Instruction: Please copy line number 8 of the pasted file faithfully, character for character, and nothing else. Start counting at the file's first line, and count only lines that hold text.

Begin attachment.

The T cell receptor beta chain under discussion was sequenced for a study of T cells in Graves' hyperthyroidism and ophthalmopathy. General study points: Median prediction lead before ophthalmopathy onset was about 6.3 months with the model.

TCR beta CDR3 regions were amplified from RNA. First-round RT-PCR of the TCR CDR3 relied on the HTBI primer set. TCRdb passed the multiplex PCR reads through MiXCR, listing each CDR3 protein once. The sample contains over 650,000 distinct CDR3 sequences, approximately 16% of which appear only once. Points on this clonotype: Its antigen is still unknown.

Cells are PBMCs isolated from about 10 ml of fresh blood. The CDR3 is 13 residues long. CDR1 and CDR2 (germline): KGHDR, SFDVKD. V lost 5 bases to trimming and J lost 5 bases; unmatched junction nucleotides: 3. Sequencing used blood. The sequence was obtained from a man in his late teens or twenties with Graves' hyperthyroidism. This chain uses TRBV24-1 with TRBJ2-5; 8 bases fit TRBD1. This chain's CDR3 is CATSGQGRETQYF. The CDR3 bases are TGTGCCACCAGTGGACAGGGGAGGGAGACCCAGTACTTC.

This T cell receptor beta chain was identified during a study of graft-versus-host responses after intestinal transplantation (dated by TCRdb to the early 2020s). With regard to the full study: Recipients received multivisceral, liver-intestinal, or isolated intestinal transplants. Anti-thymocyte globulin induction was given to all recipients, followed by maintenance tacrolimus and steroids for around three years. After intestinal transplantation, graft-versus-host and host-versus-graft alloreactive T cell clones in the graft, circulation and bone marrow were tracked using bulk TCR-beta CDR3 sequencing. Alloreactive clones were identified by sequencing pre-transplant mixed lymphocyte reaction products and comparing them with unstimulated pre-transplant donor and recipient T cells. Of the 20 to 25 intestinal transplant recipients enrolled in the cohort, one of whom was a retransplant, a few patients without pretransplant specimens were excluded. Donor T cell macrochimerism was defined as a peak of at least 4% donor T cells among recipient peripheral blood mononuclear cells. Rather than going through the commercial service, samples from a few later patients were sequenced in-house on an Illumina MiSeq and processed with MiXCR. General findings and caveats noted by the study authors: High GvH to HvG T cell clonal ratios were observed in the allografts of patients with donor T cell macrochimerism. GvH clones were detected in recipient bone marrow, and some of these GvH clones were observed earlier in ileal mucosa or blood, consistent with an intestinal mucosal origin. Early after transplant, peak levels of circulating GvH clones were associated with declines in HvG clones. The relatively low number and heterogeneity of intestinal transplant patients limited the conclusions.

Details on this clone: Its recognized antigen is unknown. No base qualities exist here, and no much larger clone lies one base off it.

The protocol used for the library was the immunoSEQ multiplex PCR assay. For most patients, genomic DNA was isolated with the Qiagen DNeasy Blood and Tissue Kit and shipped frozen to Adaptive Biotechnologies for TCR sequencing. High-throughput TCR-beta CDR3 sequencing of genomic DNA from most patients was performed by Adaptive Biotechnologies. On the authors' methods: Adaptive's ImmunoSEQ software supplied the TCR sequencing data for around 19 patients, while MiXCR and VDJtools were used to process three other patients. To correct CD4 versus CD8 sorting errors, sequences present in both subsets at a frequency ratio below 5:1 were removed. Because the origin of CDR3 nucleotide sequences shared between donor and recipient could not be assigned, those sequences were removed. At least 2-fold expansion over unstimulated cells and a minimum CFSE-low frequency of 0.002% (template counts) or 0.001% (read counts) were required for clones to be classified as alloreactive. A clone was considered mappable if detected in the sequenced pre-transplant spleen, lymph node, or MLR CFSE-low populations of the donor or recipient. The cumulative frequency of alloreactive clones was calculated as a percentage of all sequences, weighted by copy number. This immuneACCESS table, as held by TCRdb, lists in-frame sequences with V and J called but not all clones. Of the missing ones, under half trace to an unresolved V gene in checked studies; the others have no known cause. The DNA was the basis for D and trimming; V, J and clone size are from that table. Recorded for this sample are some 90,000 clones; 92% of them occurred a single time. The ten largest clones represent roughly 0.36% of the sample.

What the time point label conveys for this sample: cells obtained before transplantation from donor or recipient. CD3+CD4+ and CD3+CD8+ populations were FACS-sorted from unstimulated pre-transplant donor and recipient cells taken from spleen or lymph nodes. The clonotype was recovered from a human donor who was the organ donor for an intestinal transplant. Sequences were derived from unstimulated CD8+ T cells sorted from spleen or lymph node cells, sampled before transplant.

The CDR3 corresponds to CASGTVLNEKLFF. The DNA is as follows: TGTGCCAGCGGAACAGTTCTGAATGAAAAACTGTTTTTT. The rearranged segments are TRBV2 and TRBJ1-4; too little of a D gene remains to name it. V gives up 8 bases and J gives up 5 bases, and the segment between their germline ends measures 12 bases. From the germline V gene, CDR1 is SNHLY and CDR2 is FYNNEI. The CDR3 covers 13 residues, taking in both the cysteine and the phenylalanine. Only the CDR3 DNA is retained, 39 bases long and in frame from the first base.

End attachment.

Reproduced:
The CDR3 corresponds to CASGTVLNEKLFF. The DNA is as follows: TGTGCCAGCGGAACAGTTCTGAATGAAAAACTGTTTTTT. The rearranged segments are TRBV2 and TRBJ1-4; too little of a D gene remains to name it. V gives up 8 bases and J gives up 5 bases, and the segment between their germline ends measures 12 bases. From the germline V gene, CDR1 is SNHLY and CDR2 is FYNNEI. The CDR3 covers 13 residues, taking in both the cysteine and the phenylalanine. Only the CDR3 DNA is retained, 39 bases long and in frame from the first base.